The original portion of Government House was completed in 1840 and designed by George S Kingston in the Georgian/Regency style. The building comprises two main wings- one facing east and one facing south. The original design was adapted from one made in London for a wooden structure by Edward O’Brien, architect, but the building was put up in stone under the supervision of Kingston who must have modified the original design. The builders were East & Breeze. It is the earliest surviving as well as the most typically Regency building in Adelaide.
South Australia’s first Government House was a three-roomed thatched wattle and daub hut with calico ceilings, situated on the site of the present Adelaide Railway Station. Between 1838 and 1840, at the instigation of Governor Gawler, work began on the eastern section of this building. This section included the East Hall, the Morning Room, the Boudoir, the Drawing Room, and the Cloak Room. Then in 1855 the central (southern facing) portion was added which included the Ballroom, the State Dining Room, the Adelaide Room, the Governor’s Study, the South Hall, and the Portico. In 1878 the Billiard Room, the Private Secretary’s Office, the Porter’s Hall, and the Strong Room were built. Stone for the 1855 additions came from the Government Quarry nearby on the site of the present Torrens Parade Ground. Stained glass windows at the northern end of the Ballroom were installed during the visit of the Duke of York in 1901.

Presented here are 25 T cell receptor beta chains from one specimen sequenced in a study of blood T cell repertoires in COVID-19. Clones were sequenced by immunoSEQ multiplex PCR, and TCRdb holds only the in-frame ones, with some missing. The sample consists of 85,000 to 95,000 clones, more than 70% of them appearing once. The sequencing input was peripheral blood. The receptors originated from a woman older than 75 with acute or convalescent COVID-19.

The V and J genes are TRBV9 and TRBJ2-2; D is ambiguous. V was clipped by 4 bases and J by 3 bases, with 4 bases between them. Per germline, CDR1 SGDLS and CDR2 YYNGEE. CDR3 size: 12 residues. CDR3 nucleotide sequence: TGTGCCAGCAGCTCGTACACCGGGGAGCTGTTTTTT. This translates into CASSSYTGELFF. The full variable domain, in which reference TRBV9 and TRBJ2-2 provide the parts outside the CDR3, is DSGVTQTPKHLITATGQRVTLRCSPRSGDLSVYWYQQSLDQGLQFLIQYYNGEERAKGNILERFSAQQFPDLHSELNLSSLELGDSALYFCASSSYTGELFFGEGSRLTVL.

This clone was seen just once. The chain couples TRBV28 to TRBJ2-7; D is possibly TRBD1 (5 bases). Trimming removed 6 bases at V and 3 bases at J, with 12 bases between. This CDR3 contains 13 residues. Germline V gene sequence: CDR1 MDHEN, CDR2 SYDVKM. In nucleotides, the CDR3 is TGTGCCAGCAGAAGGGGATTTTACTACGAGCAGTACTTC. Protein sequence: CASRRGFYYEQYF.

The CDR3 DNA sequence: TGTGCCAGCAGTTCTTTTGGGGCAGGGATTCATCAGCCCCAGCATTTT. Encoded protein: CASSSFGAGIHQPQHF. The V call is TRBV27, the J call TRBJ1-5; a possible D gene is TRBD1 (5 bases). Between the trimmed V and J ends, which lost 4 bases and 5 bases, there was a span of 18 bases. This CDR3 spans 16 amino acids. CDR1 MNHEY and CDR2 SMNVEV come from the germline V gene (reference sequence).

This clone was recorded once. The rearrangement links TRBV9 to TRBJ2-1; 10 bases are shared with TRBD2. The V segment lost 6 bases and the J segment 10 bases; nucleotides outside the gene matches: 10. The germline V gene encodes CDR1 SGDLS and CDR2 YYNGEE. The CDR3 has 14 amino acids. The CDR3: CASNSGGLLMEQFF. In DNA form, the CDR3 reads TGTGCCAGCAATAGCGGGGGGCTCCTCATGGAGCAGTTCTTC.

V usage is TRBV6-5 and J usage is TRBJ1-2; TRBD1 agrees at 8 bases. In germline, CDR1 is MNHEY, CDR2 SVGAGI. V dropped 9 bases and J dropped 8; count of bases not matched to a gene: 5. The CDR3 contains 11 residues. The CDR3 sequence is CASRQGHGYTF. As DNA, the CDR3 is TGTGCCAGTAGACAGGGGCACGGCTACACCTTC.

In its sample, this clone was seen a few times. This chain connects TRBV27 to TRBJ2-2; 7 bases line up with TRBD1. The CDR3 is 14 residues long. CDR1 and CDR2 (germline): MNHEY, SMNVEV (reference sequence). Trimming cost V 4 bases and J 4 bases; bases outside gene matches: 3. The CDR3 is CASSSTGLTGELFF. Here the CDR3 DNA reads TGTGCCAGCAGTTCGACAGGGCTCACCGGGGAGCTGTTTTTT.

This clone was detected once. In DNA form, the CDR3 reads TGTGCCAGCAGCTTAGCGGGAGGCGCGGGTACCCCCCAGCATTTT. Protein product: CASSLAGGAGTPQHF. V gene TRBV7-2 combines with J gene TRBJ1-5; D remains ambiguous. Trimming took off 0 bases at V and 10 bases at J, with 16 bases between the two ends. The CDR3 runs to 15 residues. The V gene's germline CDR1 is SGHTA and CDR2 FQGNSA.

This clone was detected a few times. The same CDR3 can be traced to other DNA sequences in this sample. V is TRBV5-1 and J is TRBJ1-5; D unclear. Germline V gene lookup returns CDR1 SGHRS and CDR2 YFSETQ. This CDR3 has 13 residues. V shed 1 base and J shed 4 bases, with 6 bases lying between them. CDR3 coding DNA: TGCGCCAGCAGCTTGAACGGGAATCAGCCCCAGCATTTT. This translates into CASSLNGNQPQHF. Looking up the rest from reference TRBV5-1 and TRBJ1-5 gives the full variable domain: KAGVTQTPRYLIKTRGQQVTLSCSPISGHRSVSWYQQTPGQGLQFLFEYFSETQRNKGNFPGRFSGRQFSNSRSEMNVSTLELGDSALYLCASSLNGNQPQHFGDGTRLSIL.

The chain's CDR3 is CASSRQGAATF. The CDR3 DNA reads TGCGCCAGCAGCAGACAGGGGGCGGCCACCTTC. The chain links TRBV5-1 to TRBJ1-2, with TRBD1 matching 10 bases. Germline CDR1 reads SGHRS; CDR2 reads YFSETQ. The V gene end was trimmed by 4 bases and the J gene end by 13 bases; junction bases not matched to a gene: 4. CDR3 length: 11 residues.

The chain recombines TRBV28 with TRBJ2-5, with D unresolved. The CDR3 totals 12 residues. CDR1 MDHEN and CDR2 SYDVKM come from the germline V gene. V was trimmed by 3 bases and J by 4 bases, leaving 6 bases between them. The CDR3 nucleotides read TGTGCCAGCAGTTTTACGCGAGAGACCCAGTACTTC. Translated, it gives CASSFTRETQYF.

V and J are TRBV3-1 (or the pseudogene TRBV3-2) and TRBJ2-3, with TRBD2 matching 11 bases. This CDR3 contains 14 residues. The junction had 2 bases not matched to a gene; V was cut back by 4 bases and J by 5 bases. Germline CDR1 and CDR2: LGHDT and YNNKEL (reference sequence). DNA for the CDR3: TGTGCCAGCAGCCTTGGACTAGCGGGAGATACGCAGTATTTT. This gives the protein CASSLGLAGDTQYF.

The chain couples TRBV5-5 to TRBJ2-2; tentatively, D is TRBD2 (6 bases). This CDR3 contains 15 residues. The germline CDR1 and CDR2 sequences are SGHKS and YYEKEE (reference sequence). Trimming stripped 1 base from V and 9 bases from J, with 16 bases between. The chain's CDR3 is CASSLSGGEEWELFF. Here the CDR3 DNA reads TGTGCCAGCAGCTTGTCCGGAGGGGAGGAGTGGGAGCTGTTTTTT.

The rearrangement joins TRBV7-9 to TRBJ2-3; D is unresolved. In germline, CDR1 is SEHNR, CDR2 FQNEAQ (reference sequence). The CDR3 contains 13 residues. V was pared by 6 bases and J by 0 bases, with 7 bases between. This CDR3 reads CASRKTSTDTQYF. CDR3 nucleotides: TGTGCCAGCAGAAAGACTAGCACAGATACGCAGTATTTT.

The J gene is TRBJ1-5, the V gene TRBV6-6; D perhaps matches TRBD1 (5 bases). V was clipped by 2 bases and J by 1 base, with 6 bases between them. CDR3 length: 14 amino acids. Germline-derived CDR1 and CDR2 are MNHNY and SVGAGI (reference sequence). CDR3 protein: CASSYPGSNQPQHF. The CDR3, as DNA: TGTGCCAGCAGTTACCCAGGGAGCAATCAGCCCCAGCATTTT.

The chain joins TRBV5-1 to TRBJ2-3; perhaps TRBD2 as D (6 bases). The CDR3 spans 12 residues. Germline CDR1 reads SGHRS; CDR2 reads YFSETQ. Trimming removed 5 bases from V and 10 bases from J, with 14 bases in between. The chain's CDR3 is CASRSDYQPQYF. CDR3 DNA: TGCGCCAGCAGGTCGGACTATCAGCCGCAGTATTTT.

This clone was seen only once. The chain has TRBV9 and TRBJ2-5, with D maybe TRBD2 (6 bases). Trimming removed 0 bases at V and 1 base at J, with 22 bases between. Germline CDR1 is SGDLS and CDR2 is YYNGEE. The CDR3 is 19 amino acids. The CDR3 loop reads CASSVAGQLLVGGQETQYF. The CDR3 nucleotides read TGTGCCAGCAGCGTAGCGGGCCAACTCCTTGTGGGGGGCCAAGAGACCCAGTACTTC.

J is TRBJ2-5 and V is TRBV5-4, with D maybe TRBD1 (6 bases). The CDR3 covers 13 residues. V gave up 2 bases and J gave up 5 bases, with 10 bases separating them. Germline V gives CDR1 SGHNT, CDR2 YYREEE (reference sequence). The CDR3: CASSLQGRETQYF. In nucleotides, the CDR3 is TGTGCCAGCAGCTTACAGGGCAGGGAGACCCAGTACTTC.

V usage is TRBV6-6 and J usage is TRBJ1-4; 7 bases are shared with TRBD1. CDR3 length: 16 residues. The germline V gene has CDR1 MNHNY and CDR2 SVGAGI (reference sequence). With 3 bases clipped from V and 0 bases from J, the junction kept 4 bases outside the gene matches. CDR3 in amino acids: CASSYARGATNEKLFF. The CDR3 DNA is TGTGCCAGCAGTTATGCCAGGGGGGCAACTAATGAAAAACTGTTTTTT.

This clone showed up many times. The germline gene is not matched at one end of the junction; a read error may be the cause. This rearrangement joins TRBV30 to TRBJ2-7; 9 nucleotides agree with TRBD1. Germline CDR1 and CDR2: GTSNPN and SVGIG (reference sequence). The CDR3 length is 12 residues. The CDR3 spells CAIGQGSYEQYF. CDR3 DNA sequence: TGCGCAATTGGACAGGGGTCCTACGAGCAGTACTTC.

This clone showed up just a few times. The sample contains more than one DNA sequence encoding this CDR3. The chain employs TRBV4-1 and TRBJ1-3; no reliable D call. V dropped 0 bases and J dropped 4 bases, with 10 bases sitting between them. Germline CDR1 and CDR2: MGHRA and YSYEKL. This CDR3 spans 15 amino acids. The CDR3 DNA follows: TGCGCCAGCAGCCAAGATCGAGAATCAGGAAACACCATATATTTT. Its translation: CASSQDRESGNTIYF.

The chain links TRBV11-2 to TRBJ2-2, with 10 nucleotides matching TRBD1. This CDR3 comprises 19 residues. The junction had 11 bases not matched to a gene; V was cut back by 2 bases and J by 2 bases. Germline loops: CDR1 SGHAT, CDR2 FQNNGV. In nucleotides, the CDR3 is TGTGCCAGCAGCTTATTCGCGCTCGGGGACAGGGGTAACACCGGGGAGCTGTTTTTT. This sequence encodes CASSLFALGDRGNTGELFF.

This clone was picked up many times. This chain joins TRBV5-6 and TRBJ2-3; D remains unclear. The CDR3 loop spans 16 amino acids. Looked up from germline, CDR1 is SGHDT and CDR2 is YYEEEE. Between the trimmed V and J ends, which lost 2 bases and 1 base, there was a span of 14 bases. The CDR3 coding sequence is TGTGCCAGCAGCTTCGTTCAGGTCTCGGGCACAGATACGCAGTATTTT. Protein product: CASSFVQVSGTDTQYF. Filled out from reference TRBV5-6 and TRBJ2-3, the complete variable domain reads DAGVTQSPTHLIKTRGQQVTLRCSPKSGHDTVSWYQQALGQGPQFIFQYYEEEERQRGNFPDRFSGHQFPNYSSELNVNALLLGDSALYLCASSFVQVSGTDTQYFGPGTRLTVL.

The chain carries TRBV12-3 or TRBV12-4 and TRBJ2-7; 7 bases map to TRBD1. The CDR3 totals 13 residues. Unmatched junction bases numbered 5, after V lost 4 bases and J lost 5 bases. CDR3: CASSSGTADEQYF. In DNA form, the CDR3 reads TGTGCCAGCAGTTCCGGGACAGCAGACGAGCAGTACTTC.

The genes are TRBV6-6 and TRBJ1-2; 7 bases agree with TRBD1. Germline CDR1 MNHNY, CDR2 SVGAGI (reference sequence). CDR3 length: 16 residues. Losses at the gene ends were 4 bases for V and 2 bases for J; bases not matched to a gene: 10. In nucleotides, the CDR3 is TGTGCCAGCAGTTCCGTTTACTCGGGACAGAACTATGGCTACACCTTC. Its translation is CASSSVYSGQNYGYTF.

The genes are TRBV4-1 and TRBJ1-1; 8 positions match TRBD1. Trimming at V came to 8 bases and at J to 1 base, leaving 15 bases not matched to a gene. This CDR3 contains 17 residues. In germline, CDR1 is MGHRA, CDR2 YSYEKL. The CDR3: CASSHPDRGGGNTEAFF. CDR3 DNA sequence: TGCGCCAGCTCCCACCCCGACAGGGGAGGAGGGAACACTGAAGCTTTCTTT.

Because Government House has been primarily the home of all Governors since its completion in 1840 through to the present day, the residence, the grounds and its contents figure prominently in the social and political history of South Australia. As well as being the oldest public building in South Australia it is also architecturally most significant as the finest example of a Georgian mansion in South Australia.
Current status and listings
1855 additions - Central (southern facing) portion.
1878 additions -